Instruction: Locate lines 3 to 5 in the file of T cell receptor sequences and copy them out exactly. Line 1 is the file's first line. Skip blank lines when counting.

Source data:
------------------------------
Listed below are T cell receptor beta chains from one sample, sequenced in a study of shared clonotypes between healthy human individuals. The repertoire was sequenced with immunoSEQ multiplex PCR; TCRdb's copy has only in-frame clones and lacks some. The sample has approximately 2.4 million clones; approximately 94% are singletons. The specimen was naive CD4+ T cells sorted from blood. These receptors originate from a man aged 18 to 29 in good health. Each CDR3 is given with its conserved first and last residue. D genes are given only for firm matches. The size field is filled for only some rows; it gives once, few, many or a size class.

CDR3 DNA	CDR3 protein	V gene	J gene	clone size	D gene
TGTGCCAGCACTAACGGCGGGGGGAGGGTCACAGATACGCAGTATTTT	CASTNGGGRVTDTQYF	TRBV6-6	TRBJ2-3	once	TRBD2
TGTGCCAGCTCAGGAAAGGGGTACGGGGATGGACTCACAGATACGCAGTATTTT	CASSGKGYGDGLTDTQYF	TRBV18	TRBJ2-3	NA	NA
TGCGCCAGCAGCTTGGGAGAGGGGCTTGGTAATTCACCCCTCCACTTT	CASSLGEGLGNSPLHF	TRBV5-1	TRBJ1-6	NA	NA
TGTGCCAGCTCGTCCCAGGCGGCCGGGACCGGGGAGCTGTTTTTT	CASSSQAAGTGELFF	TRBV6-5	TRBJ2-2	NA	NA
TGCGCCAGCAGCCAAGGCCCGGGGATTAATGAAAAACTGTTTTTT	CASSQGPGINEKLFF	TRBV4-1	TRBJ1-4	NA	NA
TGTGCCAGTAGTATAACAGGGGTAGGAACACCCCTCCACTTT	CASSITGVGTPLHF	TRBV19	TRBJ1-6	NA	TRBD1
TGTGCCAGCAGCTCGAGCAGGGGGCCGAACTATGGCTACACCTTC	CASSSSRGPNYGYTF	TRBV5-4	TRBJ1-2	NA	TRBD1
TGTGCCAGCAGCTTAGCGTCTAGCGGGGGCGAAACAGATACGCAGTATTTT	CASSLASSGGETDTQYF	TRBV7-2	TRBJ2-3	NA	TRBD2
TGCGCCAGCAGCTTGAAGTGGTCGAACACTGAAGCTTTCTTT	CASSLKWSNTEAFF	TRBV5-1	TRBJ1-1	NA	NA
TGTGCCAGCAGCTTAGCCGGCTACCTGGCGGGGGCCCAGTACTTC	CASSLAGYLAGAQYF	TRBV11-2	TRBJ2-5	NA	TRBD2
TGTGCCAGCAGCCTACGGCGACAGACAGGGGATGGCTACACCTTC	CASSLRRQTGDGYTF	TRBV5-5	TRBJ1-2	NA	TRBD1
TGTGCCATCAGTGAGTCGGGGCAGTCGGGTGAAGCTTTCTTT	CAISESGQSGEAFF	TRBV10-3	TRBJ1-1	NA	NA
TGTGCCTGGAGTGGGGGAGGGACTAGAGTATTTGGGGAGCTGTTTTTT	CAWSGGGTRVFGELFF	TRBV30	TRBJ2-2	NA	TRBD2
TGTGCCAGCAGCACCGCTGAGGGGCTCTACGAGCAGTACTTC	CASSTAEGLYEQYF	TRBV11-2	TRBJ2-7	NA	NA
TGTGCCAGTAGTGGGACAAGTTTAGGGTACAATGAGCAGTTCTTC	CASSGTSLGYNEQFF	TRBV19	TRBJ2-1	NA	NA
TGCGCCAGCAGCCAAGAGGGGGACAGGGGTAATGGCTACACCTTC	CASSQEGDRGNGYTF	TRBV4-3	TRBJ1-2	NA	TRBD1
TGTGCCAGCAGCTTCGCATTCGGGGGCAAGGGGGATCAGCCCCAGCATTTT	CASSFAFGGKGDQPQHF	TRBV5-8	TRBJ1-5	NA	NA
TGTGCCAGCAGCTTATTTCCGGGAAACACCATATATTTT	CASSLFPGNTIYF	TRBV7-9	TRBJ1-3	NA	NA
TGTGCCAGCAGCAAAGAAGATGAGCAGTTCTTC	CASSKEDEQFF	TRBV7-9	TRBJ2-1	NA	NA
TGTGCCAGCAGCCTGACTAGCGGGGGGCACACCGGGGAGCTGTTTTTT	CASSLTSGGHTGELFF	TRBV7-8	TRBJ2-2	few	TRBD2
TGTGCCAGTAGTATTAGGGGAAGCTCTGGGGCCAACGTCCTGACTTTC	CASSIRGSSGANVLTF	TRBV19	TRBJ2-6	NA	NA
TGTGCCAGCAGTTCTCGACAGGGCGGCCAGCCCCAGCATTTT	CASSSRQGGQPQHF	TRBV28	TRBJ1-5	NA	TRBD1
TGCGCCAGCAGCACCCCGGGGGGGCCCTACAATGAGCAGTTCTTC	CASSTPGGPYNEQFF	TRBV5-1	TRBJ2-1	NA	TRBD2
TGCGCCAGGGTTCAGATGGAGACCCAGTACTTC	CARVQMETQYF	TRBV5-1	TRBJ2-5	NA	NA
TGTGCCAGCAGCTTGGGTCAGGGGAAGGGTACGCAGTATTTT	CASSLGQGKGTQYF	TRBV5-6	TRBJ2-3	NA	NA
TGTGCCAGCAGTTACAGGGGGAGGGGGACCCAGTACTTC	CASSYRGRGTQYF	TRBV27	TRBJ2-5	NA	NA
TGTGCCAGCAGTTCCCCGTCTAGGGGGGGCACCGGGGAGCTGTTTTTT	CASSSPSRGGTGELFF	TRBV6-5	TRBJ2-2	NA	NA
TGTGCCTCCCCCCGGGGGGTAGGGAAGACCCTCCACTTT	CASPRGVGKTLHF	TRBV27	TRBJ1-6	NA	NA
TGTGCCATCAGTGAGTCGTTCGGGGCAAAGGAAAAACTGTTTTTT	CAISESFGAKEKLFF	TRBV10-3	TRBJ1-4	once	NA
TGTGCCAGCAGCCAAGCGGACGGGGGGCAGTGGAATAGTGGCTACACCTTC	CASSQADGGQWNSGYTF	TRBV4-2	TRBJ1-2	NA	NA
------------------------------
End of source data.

TGTGCCAGCACTAACGGCGGGGGGAGGGTCACAGATACGCAGTATTTT	CASTNGGGRVTDTQYF	TRBV6-6	TRBJ2-3	once	TRBD2
TGTGCCAGCTCAGGAAAGGGGTACGGGGATGGACTCACAGATACGCAGTATTTT	CASSGKGYGDGLTDTQYF	TRBV18	TRBJ2-3	NA	NA
TGCGCCAGCAGCTTGGGAGAGGGGCTTGGTAATTCACCCCTCCACTTT	CASSLGEGLGNSPLHF	TRBV5-1	TRBJ1-6	NA	NA